Lessons in Resilience

We’re not going to lie. The pandemic is really growing old and we cannot wait until we have an effective vaccine or treatment for COVID-19, or better yet it goes away for good.

While the world continues to debate how or when we will be out of this pandemic, I can honestly say that Mr. FE and I are fed up with hearing random nonsense and futile predictions about our future. But we must stay positive and recognize the lessons we can learn from this unfortunate historical event.

What we do know is that every generation will face their own set of challenges, and born out of those struggles we often see innovations that can shift us toward an entirely new direction.

Think about all of the generations before us that were able to overcome seemingly insurmountable odds, yet somehow the human race continued to march forward and adapt. Humans are survivors and we will, collectively, get through this pandemic. We know that on the other side of this mess we will be stronger and more resilient.

For inspiration I often look to my grandfather and to my father who have had their own set of challenges, only to become more resilient when they got to the other side. They are both survivors and carried on despite what the world brought to their feet.

My great grandparents left Ireland during World War I and immigrated to Boston, MA in hopes of building a better life. They had barely unpacked their bags when the Spanish Flu of 1918 hit, a pandemic that took two long years to resolve and wiped out millions across the globe. Broke and discouraged my great grandparents found the courage to trudge forward, while teaching my grandfather, who was just a child, an important lesson in resilience as they survived the pandemic and constructed their new life in America.

Boston on a quiet morning.

On a side note, if you would like to know more about the Spanish Flu of 1918, I suggest reading the book “The Great Influenza: The Story of the Deadliest Pandemic in History” by John M. Barry. I was lucky enough to locate a free copy of this well-researched and highly educational book at our local library, so make sure you check out your local resources before you drop some cash.

My grandfather got to use resilience a second time when just over a decade later he found himself knee deep in The Great Depression. He had just left home to make a life for himself when he suddenly found himself without a job or a roof over his head. In his words “I had no choice but to pick myself up from my bootstraps” then he forged ahead and eventually found himself a job working on the railroad. He later met my grandmother and created a beautiful life with six happy children – and in my opinion, became the first generation to truly define the meaning of frugality.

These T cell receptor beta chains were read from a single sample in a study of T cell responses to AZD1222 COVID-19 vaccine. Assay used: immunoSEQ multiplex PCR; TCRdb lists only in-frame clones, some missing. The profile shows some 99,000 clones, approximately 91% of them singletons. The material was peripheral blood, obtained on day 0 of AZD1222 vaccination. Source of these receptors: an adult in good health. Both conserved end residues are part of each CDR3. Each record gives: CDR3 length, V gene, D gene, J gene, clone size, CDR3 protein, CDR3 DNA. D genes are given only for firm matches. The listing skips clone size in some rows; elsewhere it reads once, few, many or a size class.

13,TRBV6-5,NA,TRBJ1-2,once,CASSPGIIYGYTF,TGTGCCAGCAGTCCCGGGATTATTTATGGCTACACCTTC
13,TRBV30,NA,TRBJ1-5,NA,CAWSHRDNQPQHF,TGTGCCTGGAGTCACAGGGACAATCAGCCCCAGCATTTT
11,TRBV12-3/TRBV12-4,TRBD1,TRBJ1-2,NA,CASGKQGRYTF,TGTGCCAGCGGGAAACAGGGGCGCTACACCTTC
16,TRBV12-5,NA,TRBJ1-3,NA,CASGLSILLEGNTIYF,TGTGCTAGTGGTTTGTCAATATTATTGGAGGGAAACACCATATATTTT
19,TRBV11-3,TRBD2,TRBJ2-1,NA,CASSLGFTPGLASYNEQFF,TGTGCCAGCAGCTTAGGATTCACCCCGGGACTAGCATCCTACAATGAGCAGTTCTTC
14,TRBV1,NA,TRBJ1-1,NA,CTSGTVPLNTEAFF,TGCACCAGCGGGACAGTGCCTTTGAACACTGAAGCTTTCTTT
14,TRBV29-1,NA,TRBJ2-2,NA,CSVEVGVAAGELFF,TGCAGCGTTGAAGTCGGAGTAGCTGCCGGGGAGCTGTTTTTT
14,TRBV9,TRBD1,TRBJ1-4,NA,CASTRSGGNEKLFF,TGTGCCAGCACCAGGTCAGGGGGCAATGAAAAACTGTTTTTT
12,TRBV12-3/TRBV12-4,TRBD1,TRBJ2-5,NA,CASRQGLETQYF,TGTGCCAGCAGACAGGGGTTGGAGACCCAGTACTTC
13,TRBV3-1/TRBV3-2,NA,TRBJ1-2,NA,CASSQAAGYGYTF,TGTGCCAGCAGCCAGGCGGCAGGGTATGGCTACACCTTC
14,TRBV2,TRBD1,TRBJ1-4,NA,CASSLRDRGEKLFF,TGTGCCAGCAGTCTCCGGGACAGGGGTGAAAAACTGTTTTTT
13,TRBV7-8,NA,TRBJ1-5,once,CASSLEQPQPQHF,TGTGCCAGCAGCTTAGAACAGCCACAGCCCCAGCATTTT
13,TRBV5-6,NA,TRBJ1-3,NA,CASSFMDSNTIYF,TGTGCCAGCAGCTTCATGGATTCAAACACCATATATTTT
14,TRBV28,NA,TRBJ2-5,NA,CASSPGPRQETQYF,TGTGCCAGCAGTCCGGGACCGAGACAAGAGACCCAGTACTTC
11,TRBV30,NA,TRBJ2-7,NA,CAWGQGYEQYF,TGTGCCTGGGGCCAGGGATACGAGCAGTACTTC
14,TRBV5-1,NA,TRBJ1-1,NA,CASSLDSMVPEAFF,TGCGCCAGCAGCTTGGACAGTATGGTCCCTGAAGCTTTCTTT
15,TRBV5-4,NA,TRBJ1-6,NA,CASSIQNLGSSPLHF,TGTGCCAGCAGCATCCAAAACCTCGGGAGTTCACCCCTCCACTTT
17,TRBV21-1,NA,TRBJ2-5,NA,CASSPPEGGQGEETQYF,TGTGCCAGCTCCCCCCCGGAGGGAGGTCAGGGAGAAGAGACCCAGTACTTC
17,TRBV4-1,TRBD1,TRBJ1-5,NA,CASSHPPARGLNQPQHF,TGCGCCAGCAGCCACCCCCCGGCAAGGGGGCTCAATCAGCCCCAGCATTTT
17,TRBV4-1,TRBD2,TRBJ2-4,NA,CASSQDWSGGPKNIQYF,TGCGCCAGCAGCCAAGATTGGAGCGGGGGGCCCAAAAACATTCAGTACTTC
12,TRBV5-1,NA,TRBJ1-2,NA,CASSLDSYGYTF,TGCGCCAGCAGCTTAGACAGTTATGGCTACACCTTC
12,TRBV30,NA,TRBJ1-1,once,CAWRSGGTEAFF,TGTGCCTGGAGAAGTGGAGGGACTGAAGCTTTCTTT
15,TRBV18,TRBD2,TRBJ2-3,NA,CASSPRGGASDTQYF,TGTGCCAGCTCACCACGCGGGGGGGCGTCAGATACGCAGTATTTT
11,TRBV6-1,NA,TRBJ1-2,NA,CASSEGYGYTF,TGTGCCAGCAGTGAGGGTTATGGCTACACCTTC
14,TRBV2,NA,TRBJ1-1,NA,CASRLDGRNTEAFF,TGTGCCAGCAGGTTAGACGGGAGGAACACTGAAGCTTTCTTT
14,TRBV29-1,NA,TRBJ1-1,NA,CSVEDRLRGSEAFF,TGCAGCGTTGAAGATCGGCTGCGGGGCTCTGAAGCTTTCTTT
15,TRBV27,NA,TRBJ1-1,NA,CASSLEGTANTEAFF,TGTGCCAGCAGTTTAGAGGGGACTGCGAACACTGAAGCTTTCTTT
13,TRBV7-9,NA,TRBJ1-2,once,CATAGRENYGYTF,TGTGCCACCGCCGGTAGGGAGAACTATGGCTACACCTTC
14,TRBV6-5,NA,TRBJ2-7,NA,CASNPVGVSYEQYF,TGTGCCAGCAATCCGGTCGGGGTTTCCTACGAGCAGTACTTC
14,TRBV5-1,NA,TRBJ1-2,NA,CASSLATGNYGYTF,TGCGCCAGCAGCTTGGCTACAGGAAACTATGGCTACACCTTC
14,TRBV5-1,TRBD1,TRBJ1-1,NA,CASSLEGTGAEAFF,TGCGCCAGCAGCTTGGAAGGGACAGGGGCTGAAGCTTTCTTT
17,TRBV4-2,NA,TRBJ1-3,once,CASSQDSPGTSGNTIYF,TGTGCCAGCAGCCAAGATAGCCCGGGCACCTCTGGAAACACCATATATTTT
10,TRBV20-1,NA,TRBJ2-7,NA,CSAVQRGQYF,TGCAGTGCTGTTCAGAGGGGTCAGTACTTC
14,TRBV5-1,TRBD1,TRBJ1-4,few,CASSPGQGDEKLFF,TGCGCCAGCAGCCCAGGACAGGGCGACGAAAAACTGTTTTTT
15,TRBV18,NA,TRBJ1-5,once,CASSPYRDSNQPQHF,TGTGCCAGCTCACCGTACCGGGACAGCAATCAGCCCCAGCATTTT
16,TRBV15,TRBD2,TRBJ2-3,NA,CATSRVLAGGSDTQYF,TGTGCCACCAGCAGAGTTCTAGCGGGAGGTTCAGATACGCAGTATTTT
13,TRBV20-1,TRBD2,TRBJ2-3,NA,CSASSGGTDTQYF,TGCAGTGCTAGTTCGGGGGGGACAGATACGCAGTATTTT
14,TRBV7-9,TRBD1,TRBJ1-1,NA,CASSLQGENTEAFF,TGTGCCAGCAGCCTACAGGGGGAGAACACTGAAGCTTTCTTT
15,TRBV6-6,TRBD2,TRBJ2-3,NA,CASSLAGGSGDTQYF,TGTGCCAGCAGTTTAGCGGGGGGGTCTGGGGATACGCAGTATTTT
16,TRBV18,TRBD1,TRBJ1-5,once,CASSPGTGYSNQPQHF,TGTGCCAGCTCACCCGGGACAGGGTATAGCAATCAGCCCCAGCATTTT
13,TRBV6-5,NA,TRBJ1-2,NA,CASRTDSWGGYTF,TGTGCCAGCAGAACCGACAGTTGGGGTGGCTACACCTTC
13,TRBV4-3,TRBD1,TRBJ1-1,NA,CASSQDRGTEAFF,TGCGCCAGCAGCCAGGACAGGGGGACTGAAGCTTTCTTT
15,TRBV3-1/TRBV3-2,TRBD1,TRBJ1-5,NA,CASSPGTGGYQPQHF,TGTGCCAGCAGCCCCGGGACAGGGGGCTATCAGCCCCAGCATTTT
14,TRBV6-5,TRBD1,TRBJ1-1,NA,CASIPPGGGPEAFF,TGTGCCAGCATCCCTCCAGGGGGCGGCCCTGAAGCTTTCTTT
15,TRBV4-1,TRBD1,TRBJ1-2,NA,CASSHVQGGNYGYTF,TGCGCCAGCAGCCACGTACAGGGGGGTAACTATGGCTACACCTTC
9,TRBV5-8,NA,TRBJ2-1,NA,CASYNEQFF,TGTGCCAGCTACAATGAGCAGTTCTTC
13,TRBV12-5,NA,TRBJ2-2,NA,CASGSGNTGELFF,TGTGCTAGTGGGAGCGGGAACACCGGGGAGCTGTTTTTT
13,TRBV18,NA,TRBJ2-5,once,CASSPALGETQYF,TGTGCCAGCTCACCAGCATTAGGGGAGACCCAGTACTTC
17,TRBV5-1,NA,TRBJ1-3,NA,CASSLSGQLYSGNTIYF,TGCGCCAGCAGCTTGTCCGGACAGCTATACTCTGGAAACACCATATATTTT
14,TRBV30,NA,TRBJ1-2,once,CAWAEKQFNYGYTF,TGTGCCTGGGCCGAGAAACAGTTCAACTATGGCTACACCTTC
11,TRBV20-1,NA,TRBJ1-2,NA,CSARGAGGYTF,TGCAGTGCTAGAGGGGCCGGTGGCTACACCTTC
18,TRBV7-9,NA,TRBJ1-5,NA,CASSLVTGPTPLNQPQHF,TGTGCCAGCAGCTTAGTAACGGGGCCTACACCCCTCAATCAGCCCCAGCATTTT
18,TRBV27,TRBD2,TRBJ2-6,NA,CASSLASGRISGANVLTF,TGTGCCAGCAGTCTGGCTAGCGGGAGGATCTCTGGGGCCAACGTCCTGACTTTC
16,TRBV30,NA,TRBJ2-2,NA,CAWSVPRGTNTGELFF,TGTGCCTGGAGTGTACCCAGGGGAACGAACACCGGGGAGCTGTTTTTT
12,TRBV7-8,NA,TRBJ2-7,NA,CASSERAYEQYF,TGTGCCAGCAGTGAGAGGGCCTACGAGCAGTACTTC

My father discovered resilience when he found himself drafted into the Vietnam War, a war he didn’t believe in. He had just married my mother and was recently accepted into Boston College, yet by no fault of his own he was forced into a situation where he had to fight for his life – thanks to a purely political mission set forth by former President Richard Nixon.

My father survived the perils of war and later found himself safely stationed in Berlin, Germany where he stayed with a kind family, not far from the Berlin Wall – which was erected in 1961 to separate the East from the West. A wall erected by the German Democratic Republic in order to restrict movement between the East and the West, which should have never been built in the first place. Many families found themselves torn apart until the wall came down during President Reagan’s term in 1989. Over 100,000 people were murdered as they attempted to climb the wall in hopes of seeing their loved ones again

Reshaping our future

Now it’s our turn to use resilience. So far we’ve witnessed the amazing character of so many people. People who are working around the clock to find a cure for COVID-19. People who are on the frontlines fighting to help those inflicted with this horrible disease survive the insurmountable. People who are working hard to feed us and deliver critical supply lines. And more importantly, we’ve seen human compassion on a level we’ve never thought possible.

We have come up with creative ways to get our lives up and running. We are wearing masks to protect one another, staying six feet apart, installing plexiglass, altering our work habits, and adapting to our new normal. It is our hope that this reshaping of America – and the world – will teach us new values.

  • We’ll understand the importance of spending more time with family and friends.
  • We will eat out less and make home cooked meals together instead of racing over to the nearest drive thru.
  • We will become more conscientious of how and what we spend our hard-earned dollars on and make savings a priority.
  • We will have discovered a new hobby or activity so we need less go go entertainment.
  • We will embrace solitude and appreciate peace and tranquility as we feed our spirit.
  • We’ll never take our health for granted ever again.

We will find a cure for COVID-19. We will survive.

We are resilient.

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